Andersen, Poul 安保羅

CCS Faculty
Associate Professor, Department of Religion
Sakamaki Hall A-315; 956-4200
Office: Sakamaki Hall A-311; 956-8299
Email: poul@hawaii.edu

Professor Andersen’s research focuses on Daoist ritual traditions, both from a historical perspective and based on fieldwork among Daoist priests in southern Taiwan. He is the Director of the Daoist Iconography Project (DIP), an international collaborative research project which he has initiated at the Department of Religion in partnership with the Honolulu Academy of Arts. The purpose of this project is to create an electronic resource for research into Daoist images, shared with scholars and students around the world over the Internet. Professor Andersen is currently working on a book with the preliminary title Icon and Deity: The Status and Function of Images in Daoism.

China-Related Courses

  • Rel 203: Understanding Chinese Religions
  • Rel 476: Daoism in China
  • Rel 495: Seminar on Daoist Iconography
  • Rel 661B: Seminar on Chinese Religions

Publications

  • The Method of Holding the Three Ones: A Taoist Manual of Meditation of the Fourth Century A.D. (Studies on Asian Topics, no. 1). Copenhagen: Curzon Press, 1980 (reprinted 1989).
  • “The Practice of Bugang,” Cahiers d’Extrême-Asie 5 (1989-1990), pp. 15-53.
  • “Talking to the Gods: Visionary Divination in Early Taoism (the Sanhuang Tradition),” Taoist Resources 5, 1 (1994), pp. 1-24.
  • “The Transformation of the Body in Taoist Ritual,” in Religious Reflections on the Human Body, ed. by Jane Marie Law, Bloomington: Indiana University Press, 1995, pp. 181-202.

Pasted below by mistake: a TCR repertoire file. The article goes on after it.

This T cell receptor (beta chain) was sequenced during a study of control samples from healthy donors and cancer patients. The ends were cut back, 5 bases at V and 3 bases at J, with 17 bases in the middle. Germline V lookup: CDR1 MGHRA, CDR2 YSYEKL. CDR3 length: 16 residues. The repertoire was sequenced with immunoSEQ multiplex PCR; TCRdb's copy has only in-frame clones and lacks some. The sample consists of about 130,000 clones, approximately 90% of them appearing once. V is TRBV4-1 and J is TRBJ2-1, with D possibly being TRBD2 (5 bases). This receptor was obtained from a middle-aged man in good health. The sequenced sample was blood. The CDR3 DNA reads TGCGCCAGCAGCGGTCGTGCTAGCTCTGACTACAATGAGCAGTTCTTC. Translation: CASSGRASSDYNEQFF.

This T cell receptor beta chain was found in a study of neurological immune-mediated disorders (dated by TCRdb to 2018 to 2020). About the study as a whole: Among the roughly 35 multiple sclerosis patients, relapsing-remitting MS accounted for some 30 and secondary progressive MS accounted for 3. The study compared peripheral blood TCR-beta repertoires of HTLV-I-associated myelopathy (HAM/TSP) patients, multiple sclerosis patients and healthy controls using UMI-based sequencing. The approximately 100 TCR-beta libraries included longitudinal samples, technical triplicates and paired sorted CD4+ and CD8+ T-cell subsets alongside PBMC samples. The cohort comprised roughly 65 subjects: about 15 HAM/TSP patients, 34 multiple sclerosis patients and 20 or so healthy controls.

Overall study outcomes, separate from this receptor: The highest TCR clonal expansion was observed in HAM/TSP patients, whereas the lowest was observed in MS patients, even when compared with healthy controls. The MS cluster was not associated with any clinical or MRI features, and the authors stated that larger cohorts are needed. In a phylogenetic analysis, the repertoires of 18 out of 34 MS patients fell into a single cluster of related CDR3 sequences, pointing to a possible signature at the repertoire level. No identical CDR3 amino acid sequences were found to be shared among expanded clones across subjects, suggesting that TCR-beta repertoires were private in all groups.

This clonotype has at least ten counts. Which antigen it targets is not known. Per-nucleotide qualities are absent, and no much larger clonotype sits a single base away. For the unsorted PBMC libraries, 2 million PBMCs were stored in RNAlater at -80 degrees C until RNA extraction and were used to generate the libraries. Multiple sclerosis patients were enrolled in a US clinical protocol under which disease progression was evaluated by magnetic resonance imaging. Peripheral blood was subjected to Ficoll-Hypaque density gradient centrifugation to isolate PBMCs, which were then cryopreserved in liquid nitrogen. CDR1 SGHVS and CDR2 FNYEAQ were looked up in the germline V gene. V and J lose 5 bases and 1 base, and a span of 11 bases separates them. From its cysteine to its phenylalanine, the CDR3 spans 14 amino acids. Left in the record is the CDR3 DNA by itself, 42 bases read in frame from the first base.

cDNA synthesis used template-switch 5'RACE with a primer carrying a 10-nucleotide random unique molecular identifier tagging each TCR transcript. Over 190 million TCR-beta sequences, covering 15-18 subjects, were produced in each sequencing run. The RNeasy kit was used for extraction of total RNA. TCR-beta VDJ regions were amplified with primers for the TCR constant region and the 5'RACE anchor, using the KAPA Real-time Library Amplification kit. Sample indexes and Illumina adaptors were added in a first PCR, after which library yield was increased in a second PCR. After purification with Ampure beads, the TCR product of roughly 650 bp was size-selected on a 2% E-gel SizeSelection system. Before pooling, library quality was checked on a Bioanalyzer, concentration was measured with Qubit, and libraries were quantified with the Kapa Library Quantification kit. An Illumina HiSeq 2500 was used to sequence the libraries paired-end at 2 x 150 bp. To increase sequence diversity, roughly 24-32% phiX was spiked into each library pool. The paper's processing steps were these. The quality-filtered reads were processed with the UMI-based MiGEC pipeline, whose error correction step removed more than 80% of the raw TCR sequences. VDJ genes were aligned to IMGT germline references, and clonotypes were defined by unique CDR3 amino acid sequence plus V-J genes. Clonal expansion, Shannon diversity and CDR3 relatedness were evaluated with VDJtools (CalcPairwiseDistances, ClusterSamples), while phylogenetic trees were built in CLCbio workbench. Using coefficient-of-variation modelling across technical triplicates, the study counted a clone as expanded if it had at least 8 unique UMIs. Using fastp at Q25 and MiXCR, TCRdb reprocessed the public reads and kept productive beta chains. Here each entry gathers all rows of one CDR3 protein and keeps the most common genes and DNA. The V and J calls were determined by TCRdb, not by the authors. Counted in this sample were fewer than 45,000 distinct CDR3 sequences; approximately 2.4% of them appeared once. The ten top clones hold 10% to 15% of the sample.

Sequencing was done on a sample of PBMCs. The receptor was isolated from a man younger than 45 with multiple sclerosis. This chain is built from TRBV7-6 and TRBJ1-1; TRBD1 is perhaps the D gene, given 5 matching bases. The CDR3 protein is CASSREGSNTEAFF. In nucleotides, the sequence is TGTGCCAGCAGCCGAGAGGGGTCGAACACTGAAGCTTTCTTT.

• Daode Jing: The Book of the Way and Its Power: Mysticism and Practical Wisdom in Ancient China (a translation of the Daode Jing into Danish). Copenhagen: Spektrum Forlag, 1999.
  • The Demon Chained under Turtle Mountain: The History and Mythology of the Chinese River Spirit Wuzhiqi. Berlin: G H Verlag, 2001.
  • “Concepts of Meaning in Chinese Ritual,” Cahiers d’Extrême-Asie 12 (2001), pp. 155-183.
  • “Taoist Ritual in the Shanghai Area,” in Ethnography in China Today. A Critical Assessment of Methods and Results, ed. by Daniel L. Overmyer, Taibei: Yuan-liou Publishing Co., 2002, pp. 263-283.
  • Scriptures, Schools, and Forms of Practice in Daoism. A Berlin Symposium, ed. with Florian C. Reiter. Wiesbaden: Harrassowitz Verlag, 2005.
  • The Taoist Canon: A Historical Companion to the Daozang (with other authors), ed. by K. M. Schipper and Franciscus Verellen. Chicago: University of Chicago Press, 2005.

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